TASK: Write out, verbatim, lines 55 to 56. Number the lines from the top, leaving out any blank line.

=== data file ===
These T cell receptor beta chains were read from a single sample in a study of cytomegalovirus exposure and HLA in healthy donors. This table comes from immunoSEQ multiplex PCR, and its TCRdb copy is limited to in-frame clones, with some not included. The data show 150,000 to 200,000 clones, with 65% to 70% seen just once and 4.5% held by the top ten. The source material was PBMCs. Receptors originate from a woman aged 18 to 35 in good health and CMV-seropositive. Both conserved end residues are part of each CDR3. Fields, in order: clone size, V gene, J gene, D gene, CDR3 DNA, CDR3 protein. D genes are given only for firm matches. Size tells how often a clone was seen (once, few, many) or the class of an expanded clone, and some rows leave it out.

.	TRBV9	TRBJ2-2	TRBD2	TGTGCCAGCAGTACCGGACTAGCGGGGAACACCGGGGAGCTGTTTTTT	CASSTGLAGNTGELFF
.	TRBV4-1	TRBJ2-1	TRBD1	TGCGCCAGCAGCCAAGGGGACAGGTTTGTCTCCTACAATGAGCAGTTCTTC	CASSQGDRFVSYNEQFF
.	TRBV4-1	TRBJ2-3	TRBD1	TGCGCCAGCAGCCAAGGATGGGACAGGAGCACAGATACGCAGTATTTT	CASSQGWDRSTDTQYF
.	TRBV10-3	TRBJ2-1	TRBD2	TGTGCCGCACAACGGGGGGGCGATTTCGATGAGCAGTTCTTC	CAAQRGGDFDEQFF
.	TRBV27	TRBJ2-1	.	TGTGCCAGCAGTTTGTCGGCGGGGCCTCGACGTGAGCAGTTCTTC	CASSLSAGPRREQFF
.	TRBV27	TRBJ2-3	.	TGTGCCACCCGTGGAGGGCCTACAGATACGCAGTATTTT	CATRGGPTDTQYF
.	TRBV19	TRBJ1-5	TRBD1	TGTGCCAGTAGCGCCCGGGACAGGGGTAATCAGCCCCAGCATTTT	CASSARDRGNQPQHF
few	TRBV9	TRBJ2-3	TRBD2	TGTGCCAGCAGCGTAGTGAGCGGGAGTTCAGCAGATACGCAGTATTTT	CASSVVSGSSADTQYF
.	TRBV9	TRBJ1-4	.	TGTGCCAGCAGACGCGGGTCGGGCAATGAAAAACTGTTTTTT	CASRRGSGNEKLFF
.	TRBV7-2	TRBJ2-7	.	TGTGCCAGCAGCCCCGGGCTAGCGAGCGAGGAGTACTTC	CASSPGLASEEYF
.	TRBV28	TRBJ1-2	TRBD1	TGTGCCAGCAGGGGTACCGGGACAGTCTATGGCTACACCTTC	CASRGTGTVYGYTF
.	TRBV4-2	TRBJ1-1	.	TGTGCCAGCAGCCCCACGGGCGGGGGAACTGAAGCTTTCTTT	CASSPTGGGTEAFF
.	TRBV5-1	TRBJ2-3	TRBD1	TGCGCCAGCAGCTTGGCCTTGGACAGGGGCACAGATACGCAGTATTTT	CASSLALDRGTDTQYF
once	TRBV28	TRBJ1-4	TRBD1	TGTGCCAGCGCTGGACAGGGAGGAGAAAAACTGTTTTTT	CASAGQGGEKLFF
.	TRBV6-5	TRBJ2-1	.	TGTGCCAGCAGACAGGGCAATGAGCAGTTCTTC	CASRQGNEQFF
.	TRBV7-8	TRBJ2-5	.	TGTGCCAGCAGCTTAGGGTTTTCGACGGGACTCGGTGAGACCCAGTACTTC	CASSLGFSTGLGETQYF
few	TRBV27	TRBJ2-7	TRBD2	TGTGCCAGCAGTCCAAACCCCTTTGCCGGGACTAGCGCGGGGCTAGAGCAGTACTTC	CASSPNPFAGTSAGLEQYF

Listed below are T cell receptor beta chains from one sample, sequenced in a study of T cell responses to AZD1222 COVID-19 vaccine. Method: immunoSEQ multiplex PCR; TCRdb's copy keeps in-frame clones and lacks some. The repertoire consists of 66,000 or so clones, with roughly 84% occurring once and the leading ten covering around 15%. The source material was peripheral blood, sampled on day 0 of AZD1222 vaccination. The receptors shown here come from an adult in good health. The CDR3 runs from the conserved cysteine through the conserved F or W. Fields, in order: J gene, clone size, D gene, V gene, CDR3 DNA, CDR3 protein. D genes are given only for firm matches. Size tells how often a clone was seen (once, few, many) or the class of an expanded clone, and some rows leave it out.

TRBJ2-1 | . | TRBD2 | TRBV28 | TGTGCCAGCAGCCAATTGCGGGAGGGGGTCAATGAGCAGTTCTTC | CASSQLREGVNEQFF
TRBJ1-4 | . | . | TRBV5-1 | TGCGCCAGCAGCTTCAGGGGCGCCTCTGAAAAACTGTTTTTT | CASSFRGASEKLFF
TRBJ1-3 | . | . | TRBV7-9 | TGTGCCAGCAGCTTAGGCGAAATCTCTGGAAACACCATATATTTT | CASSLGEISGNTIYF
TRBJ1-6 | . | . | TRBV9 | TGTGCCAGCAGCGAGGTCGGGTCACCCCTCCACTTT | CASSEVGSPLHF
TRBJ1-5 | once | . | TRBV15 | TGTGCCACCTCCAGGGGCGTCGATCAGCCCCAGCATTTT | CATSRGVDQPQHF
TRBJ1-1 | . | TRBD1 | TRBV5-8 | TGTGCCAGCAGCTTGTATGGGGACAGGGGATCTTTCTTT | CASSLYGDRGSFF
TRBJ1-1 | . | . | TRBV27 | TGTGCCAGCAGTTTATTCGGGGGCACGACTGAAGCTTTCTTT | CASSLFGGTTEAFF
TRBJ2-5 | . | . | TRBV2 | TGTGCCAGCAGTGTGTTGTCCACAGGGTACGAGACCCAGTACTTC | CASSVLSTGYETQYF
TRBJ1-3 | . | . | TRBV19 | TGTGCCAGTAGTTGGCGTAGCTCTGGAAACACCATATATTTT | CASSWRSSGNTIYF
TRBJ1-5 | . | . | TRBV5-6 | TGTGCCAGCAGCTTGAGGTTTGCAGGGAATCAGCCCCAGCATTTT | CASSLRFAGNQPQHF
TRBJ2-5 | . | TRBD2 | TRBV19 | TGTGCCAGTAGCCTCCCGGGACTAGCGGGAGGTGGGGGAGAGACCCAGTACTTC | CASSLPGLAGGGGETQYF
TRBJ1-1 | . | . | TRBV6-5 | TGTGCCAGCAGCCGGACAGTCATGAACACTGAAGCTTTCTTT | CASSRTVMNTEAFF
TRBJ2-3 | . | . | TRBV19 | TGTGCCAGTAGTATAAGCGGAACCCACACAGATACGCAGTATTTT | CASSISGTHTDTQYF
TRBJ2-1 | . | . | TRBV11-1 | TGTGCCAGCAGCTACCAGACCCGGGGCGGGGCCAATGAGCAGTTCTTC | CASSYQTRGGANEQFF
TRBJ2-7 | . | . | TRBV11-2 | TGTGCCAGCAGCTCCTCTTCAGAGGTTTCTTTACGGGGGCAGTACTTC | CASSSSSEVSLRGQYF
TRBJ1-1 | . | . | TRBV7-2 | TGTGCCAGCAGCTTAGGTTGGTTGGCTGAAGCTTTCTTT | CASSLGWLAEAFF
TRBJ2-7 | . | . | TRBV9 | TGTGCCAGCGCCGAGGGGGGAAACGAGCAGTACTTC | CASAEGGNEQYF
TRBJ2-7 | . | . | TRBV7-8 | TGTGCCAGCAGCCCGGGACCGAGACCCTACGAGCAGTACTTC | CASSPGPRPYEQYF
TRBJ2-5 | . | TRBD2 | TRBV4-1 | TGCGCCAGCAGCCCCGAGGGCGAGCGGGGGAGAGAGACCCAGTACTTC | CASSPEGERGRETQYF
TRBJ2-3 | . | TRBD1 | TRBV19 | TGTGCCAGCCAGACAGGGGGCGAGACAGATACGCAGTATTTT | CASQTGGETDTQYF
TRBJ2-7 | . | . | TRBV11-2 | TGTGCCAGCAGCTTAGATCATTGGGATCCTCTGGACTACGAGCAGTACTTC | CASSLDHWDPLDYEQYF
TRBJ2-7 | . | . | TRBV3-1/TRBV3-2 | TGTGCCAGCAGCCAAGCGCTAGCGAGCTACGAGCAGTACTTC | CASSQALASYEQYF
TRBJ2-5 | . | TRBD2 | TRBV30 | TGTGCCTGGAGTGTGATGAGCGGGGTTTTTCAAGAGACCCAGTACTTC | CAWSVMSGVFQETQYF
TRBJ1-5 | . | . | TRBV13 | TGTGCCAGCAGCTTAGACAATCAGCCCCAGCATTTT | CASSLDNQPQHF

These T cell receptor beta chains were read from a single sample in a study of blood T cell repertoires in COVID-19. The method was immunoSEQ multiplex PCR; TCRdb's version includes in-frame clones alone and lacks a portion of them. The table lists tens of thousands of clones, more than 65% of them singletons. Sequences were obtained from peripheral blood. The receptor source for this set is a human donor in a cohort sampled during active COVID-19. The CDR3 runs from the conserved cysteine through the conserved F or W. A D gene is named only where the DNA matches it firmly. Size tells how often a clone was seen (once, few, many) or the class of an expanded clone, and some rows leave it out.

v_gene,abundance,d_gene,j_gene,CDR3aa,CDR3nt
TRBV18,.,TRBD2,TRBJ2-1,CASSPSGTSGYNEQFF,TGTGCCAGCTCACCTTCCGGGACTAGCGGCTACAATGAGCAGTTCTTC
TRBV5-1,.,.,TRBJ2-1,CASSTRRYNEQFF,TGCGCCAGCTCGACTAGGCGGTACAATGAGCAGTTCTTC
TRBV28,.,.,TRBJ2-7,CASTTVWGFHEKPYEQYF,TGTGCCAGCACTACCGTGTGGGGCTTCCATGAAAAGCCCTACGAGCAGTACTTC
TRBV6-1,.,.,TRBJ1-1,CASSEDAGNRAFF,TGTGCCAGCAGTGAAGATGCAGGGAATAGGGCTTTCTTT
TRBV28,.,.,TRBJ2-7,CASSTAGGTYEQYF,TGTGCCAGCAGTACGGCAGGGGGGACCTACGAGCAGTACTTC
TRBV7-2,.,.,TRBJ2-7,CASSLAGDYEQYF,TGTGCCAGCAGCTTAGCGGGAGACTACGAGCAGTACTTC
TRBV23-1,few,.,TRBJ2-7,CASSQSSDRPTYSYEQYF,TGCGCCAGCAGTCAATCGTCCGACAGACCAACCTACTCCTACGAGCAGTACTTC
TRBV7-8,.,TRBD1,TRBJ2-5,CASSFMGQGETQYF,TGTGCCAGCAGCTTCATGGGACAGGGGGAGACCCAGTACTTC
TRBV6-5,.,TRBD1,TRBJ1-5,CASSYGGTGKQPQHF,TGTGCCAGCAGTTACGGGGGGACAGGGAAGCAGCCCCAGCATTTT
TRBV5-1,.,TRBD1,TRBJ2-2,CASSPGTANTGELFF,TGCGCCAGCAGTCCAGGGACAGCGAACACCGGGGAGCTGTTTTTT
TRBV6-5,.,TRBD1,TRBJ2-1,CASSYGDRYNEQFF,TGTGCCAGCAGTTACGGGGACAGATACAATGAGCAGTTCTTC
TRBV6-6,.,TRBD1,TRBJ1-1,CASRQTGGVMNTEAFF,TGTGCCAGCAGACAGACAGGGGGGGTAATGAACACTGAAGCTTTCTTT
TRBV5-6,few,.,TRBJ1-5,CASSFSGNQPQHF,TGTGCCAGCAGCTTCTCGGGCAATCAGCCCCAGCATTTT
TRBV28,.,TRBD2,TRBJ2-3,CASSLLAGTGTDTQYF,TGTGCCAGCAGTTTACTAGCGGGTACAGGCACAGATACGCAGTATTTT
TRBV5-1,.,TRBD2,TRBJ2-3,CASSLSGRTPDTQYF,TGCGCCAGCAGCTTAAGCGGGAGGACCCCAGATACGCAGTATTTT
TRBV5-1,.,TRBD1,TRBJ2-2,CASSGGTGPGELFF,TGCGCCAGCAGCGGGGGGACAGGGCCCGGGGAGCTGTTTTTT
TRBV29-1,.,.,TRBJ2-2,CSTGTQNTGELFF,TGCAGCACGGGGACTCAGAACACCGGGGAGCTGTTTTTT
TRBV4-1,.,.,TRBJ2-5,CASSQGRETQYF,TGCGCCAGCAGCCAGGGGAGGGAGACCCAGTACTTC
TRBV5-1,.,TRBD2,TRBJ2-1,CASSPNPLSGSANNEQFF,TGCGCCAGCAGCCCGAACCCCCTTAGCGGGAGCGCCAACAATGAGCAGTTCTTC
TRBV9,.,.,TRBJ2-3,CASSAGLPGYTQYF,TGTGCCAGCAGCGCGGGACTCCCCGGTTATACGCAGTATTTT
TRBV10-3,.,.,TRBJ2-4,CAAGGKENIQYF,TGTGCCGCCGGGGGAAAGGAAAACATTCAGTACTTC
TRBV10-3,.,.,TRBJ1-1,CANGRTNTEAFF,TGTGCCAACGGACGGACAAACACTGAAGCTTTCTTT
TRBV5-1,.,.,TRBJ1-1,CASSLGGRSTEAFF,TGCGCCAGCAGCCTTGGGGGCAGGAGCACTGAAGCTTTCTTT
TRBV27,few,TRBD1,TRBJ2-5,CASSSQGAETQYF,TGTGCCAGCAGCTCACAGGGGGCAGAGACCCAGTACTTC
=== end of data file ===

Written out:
TRBV5-1,.,TRBD1,TRBJ2-2,CASSPGTANTGELFF,TGCGCCAGCAGTCCAGGGACAGCGAACACCGGGGAGCTGTTTTTT
TRBV6-5,.,TRBD1,TRBJ2-1,CASSYGDRYNEQFF,TGTGCCAGCAGTTACGGGGACAGATACAATGAGCAGTTCTTC